We started with lunch in the celebrity chef enclosure – however, the dishes I selected were from a celebrity chef I’d not heard of before so I don’t remember his name… nonetheless, his cheese tortellini with vine tomatoes and wilted spinach were divine washed down with a cheeky glass of Nottage Hill shiraz (now when is the last time I drank Nottage Hill?).

The food stalls seemed fewer and the aisles wider. There were lots more areas for activities you paid extra for – the cheese-tasting class, the Riedel wine-tasting class, a couple of cooking classes, “The Coffee Experience”. So in all, less food stalls to trawl through. We managed to stock up on King Crisps and proper Chipsticks from the UK shop, and that’s about all we bought.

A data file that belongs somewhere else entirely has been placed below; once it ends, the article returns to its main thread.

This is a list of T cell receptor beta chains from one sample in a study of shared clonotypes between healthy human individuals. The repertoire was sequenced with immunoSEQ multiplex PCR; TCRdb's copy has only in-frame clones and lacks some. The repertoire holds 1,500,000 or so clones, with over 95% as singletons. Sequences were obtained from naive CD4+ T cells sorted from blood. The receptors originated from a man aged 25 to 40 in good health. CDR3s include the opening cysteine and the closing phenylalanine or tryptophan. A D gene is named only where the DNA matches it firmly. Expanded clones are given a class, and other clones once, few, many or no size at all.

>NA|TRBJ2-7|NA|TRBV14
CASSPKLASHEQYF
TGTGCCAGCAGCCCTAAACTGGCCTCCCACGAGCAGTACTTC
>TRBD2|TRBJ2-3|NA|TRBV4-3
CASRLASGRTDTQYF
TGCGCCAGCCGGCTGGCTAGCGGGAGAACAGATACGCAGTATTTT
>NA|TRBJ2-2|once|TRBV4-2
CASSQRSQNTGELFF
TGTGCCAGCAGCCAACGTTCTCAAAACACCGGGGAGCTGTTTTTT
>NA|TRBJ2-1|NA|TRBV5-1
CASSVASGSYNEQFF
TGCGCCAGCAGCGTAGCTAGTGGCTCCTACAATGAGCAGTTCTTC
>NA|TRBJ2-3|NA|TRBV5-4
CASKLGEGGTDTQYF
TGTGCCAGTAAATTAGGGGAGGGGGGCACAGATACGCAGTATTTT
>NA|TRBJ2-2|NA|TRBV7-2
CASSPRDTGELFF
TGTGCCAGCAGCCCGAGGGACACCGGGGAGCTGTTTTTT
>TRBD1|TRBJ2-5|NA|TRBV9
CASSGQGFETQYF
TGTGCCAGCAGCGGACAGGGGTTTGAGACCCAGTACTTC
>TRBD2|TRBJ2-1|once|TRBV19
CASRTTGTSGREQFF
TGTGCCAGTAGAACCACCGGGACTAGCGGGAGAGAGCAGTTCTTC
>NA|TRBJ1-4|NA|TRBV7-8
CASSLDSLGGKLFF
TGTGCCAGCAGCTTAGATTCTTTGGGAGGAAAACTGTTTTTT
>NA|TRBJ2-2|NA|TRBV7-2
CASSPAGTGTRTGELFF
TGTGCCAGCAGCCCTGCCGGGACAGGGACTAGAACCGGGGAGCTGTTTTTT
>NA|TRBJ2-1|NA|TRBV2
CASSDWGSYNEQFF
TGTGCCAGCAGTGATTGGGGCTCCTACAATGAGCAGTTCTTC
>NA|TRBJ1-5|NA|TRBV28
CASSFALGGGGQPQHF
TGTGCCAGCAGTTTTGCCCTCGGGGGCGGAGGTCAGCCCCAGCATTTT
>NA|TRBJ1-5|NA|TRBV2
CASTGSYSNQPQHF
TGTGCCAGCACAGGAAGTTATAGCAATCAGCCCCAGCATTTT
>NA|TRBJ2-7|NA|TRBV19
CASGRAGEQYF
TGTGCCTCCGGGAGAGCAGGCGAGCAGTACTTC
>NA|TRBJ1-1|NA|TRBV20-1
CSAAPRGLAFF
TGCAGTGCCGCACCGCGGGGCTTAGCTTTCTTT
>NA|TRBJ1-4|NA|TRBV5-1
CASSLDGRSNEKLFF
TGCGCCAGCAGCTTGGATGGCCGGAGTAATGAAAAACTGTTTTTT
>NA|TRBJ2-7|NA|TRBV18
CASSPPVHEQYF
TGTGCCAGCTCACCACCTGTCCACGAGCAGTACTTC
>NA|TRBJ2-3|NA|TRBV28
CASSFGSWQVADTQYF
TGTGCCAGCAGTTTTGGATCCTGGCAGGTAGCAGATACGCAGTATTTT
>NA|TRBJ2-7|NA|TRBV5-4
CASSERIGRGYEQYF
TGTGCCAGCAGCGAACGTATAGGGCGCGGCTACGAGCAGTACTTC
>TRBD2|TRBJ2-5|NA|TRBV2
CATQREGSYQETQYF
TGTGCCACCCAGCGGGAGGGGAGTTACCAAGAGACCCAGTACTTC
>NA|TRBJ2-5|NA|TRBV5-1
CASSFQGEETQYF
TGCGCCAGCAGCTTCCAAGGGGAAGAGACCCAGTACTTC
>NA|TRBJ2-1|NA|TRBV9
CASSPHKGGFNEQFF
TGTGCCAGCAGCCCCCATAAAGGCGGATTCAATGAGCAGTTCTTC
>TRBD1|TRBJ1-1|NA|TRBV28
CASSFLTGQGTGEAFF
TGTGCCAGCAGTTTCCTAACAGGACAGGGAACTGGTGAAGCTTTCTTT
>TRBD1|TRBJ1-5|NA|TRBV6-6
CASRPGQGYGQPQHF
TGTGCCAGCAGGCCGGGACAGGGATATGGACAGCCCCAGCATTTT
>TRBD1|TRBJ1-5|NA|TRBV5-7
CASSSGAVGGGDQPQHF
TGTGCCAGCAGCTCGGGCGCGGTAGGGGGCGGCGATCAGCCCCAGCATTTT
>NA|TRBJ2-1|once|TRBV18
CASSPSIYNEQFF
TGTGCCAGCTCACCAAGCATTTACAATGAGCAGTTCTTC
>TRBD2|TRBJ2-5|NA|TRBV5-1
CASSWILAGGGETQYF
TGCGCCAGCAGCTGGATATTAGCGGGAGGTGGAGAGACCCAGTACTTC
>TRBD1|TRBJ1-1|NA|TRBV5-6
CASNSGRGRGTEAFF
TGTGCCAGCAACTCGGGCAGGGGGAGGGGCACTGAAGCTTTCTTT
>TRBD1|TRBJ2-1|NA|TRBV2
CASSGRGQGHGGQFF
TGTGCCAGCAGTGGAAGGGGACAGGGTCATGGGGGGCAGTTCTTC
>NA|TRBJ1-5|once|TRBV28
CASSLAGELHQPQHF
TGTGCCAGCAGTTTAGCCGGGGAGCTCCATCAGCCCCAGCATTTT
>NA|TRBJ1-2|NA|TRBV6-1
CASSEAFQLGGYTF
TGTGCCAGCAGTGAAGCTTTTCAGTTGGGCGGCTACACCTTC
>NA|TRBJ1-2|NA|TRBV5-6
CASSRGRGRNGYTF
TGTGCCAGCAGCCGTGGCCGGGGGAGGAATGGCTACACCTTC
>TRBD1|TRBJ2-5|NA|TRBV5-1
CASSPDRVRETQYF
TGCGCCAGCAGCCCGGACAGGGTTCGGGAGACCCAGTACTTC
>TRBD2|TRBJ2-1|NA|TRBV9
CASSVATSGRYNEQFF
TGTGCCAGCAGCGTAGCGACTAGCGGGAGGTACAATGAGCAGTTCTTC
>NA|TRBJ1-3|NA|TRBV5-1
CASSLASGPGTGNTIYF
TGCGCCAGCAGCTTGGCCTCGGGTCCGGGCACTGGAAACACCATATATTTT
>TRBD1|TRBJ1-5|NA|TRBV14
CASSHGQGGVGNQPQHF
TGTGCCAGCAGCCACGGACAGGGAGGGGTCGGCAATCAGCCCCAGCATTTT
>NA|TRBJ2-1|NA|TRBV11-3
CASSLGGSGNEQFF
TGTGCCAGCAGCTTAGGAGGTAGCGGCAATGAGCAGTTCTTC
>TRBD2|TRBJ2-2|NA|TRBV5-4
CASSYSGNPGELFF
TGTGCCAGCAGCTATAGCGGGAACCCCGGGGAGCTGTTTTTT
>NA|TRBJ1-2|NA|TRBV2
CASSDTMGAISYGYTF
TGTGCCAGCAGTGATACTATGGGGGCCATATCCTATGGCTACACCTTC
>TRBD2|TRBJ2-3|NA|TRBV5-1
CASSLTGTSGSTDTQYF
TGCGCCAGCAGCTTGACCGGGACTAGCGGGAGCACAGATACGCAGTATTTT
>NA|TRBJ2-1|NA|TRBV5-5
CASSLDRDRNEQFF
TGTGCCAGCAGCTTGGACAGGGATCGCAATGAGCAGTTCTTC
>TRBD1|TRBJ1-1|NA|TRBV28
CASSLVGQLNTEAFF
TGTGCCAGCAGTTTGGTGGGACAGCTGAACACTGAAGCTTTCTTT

The wine stalls were dotted all over the show rather than corralled in one place, which meant the food stall touring was more like a cocktail party: get your glass topped up, wander, try some Peking Duck or some smoked salmon on a cracker, sip your wine, get your glass topped up at the next place, and so on.

I photographed Eileen and Kelvin looking serious and studious at the Riedel tasting class, while we sat under a bay tree “in the shade” as Mena said, having a little rest and sharing a packet of King.

We all got tattooed at another stall, well, all except me. The guy tried three times to get the transfer to stick on my inner arm and finally gave up because my skin was too smooth and it kept sliding off! But this is how my branded companions looked: